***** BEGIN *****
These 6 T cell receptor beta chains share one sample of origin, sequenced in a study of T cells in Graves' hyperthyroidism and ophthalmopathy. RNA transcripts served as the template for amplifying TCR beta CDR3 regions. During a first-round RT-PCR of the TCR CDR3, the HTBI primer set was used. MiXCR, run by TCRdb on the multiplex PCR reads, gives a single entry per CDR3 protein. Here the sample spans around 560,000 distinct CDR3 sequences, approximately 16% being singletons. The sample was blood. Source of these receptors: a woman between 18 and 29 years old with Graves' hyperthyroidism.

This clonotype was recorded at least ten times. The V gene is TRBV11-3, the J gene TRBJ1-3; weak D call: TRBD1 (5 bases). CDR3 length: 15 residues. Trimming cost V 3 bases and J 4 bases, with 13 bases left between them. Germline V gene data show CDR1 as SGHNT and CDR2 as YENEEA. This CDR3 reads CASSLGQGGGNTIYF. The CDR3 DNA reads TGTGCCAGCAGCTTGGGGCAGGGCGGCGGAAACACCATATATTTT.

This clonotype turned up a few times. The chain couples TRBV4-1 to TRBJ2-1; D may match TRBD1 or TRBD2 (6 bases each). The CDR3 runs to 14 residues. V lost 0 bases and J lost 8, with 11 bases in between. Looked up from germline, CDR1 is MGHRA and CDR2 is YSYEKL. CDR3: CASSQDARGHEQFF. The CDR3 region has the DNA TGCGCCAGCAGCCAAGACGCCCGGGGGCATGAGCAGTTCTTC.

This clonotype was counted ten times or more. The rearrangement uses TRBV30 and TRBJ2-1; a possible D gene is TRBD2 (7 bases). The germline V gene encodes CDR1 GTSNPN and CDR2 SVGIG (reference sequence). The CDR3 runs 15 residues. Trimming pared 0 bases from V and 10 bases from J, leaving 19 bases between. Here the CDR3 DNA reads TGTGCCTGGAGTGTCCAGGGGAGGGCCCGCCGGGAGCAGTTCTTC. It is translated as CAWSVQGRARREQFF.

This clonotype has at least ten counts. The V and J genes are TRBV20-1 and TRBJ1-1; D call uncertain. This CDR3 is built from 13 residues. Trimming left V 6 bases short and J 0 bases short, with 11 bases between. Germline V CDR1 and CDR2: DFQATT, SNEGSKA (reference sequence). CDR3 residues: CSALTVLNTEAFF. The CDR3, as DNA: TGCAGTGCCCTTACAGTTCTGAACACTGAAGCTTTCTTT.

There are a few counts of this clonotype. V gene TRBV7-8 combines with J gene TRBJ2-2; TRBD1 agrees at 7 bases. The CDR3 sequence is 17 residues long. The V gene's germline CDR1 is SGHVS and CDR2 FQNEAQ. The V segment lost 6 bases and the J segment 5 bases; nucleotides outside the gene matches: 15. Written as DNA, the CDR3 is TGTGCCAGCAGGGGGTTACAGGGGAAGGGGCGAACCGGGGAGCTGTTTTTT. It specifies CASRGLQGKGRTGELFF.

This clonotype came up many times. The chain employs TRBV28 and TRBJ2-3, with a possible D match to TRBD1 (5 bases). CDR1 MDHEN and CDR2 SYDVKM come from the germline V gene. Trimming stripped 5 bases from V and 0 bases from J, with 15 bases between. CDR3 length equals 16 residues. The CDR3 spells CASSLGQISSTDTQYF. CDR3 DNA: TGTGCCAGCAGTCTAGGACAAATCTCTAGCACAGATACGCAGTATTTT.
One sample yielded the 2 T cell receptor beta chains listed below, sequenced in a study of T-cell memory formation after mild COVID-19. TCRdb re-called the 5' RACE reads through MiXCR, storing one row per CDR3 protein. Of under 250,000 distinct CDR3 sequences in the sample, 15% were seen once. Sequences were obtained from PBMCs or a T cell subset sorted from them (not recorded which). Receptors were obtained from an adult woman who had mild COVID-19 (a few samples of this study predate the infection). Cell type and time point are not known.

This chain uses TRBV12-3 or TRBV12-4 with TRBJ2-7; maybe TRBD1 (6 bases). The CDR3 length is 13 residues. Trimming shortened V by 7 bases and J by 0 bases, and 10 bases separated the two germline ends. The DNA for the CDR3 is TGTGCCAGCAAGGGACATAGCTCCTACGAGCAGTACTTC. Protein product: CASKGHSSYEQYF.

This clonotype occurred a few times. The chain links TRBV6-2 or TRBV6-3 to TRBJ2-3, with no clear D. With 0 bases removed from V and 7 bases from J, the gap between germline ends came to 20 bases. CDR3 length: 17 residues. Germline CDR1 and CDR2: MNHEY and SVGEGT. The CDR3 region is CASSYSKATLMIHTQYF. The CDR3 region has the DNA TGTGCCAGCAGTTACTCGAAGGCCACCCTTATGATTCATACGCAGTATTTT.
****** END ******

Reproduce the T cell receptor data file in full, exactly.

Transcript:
These 6 T cell receptor beta chains share one sample of origin, sequenced in a study of T cells in Graves' hyperthyroidism and ophthalmopathy. RNA transcripts served as the template for amplifying TCR beta CDR3 regions. During a first-round RT-PCR of the TCR CDR3, the HTBI primer set was used. MiXCR, run by TCRdb on the multiplex PCR reads, gives a single entry per CDR3 protein. Here the sample spans around 560,000 distinct CDR3 sequences, approximately 16% being singletons. The sample was blood. Source of these receptors: a woman between 18 and 29 years old with Graves' hyperthyroidism.

This clonotype was recorded at least ten times. The V gene is TRBV11-3, the J gene TRBJ1-3; weak D call: TRBD1 (5 bases). CDR3 length: 15 residues. Trimming cost V 3 bases and J 4 bases, with 13 bases left between them. Germline V gene data show CDR1 as SGHNT and CDR2 as YENEEA. This CDR3 reads CASSLGQGGGNTIYF. The CDR3 DNA reads TGTGCCAGCAGCTTGGGGCAGGGCGGCGGAAACACCATATATTTT.

This clonotype turned up a few times. The chain couples TRBV4-1 to TRBJ2-1; D may match TRBD1 or TRBD2 (6 bases each). The CDR3 runs to 14 residues. V lost 0 bases and J lost 8, with 11 bases in between. Looked up from germline, CDR1 is MGHRA and CDR2 is YSYEKL. CDR3: CASSQDARGHEQFF. The CDR3 region has the DNA TGCGCCAGCAGCCAAGACGCCCGGGGGCATGAGCAGTTCTTC.

This clonotype was counted ten times or more. The rearrangement uses TRBV30 and TRBJ2-1; a possible D gene is TRBD2 (7 bases). The germline V gene encodes CDR1 GTSNPN and CDR2 SVGIG (reference sequence). The CDR3 runs 15 residues. Trimming pared 0 bases from V and 10 bases from J, leaving 19 bases between. Here the CDR3 DNA reads TGTGCCTGGAGTGTCCAGGGGAGGGCCCGCCGGGAGCAGTTCTTC. It is translated as CAWSVQGRARREQFF.

This clonotype has at least ten counts. The V and J genes are TRBV20-1 and TRBJ1-1; D call uncertain. This CDR3 is built from 13 residues. Trimming left V 6 bases short and J 0 bases short, with 11 bases between. Germline V CDR1 and CDR2: DFQATT, SNEGSKA (reference sequence). CDR3 residues: CSALTVLNTEAFF. The CDR3, as DNA: TGCAGTGCCCTTACAGTTCTGAACACTGAAGCTTTCTTT.

There are a few counts of this clonotype. V gene TRBV7-8 combines with J gene TRBJ2-2; TRBD1 agrees at 7 bases. The CDR3 sequence is 17 residues long. The V gene's germline CDR1 is SGHVS and CDR2 FQNEAQ. The V segment lost 6 bases and the J segment 5 bases; nucleotides outside the gene matches: 15. Written as DNA, the CDR3 is TGTGCCAGCAGGGGGTTACAGGGGAAGGGGCGAACCGGGGAGCTGTTTTTT. It specifies CASRGLQGKGRTGELFF.

This clonotype came up many times. The chain employs TRBV28 and TRBJ2-3, with a possible D match to TRBD1 (5 bases). CDR1 MDHEN and CDR2 SYDVKM come from the germline V gene. Trimming stripped 5 bases from V and 0 bases from J, with 15 bases between. CDR3 length equals 16 residues. The CDR3 spells CASSLGQISSTDTQYF. CDR3 DNA: TGTGCCAGCAGTCTAGGACAAATCTCTAGCACAGATACGCAGTATTTT.
One sample yielded the 2 T cell receptor beta chains listed below, sequenced in a study of T-cell memory formation after mild COVID-19. TCRdb re-called the 5' RACE reads through MiXCR, storing one row per CDR3 protein. Of under 250,000 distinct CDR3 sequences in the sample, 15% were seen once. Sequences were obtained from PBMCs or a T cell subset sorted from them (not recorded which). Receptors were obtained from an adult woman who had mild COVID-19 (a few samples of this study predate the infection). Cell type and time point are not known.

This chain uses TRBV12-3 or TRBV12-4 with TRBJ2-7; maybe TRBD1 (6 bases). The CDR3 length is 13 residues. Trimming shortened V by 7 bases and J by 0 bases, and 10 bases separated the two germline ends. The DNA for the CDR3 is TGTGCCAGCAAGGGACATAGCTCCTACGAGCAGTACTTC. Protein product: CASKGHSSYEQYF.

This clonotype occurred a few times. The chain links TRBV6-2 or TRBV6-3 to TRBJ2-3, with no clear D. With 0 bases removed from V and 7 bases from J, the gap between germline ends came to 20 bases. CDR3 length: 17 residues. Germline CDR1 and CDR2: MNHEY and SVGEGT. The CDR3 region is CASSYSKATLMIHTQYF. The CDR3 region has the DNA TGTGCCAGCAGTTACTCGAAGGCCACCCTTATGATTCATACGCAGTATTTT.